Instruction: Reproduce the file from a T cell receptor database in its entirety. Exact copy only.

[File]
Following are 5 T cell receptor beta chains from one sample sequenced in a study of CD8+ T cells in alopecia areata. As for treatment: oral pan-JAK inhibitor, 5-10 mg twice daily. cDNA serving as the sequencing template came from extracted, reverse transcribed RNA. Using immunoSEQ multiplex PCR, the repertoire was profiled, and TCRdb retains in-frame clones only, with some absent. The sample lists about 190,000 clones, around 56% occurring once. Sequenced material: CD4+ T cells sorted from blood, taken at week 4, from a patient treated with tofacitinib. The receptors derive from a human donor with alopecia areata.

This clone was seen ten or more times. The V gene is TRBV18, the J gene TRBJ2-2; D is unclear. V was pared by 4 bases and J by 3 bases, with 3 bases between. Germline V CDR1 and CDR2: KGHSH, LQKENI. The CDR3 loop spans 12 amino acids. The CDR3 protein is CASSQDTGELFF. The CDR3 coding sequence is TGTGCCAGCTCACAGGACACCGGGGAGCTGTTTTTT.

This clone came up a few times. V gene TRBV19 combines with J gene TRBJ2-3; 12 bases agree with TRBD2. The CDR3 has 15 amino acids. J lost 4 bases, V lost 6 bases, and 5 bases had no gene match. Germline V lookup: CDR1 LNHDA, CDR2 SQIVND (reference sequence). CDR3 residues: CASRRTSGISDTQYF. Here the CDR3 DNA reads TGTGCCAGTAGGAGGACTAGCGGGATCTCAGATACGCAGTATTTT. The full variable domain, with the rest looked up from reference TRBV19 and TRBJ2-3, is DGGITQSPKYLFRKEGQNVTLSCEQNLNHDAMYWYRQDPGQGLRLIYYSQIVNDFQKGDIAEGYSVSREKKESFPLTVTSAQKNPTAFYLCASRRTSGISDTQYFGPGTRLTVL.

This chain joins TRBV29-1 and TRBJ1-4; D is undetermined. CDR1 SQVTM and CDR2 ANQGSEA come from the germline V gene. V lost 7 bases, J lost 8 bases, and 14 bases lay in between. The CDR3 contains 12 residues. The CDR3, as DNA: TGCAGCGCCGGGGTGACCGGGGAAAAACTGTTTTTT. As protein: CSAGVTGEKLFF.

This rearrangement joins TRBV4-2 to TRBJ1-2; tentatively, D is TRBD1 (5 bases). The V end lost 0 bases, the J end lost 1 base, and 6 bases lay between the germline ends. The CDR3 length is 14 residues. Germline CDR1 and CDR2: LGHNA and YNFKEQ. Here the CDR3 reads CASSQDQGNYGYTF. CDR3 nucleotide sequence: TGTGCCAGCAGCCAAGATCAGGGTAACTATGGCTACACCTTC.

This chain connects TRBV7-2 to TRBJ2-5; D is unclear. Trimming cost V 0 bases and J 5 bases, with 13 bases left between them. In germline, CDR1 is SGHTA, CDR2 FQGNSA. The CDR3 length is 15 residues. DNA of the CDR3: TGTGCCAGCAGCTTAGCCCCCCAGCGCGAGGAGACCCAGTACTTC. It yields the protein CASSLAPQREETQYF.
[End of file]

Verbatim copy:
Following are 5 T cell receptor beta chains from one sample sequenced in a study of CD8+ T cells in alopecia areata. As for treatment: oral pan-JAK inhibitor, 5-10 mg twice daily. cDNA serving as the sequencing template came from extracted, reverse transcribed RNA. Using immunoSEQ multiplex PCR, the repertoire was profiled, and TCRdb retains in-frame clones only, with some absent. The sample lists about 190,000 clones, around 56% occurring once. Sequenced material: CD4+ T cells sorted from blood, taken at week 4, from a patient treated with tofacitinib. The receptors derive from a human donor with alopecia areata.

This clone was seen ten or more times. The V gene is TRBV18, the J gene TRBJ2-2; D is unclear. V was pared by 4 bases and J by 3 bases, with 3 bases between. Germline V CDR1 and CDR2: KGHSH, LQKENI. The CDR3 loop spans 12 amino acids. The CDR3 protein is CASSQDTGELFF. The CDR3 coding sequence is TGTGCCAGCTCACAGGACACCGGGGAGCTGTTTTTT.

This clone came up a few times. V gene TRBV19 combines with J gene TRBJ2-3; 12 bases agree with TRBD2. The CDR3 has 15 amino acids. J lost 4 bases, V lost 6 bases, and 5 bases had no gene match. Germline V lookup: CDR1 LNHDA, CDR2 SQIVND (reference sequence). CDR3 residues: CASRRTSGISDTQYF. Here the CDR3 DNA reads TGTGCCAGTAGGAGGACTAGCGGGATCTCAGATACGCAGTATTTT. The full variable domain, with the rest looked up from reference TRBV19 and TRBJ2-3, is DGGITQSPKYLFRKEGQNVTLSCEQNLNHDAMYWYRQDPGQGLRLIYYSQIVNDFQKGDIAEGYSVSREKKESFPLTVTSAQKNPTAFYLCASRRTSGISDTQYFGPGTRLTVL.

This chain joins TRBV29-1 and TRBJ1-4; D is undetermined. CDR1 SQVTM and CDR2 ANQGSEA come from the germline V gene. V lost 7 bases, J lost 8 bases, and 14 bases lay in between. The CDR3 contains 12 residues. The CDR3, as DNA: TGCAGCGCCGGGGTGACCGGGGAAAAACTGTTTTTT. As protein: CSAGVTGEKLFF.

This rearrangement joins TRBV4-2 to TRBJ1-2; tentatively, D is TRBD1 (5 bases). The V end lost 0 bases, the J end lost 1 base, and 6 bases lay between the germline ends. The CDR3 length is 14 residues. Germline CDR1 and CDR2: LGHNA and YNFKEQ. Here the CDR3 reads CASSQDQGNYGYTF. CDR3 nucleotide sequence: TGTGCCAGCAGCCAAGATCAGGGTAACTATGGCTACACCTTC.

This chain connects TRBV7-2 to TRBJ2-5; D is unclear. Trimming cost V 0 bases and J 5 bases, with 13 bases left between them. In germline, CDR1 is SGHTA, CDR2 FQGNSA. The CDR3 length is 15 residues. DNA of the CDR3: TGTGCCAGCAGCTTAGCCCCCCAGCGCGAGGAGACCCAGTACTTC. It yields the protein CASSLAPQREETQYF.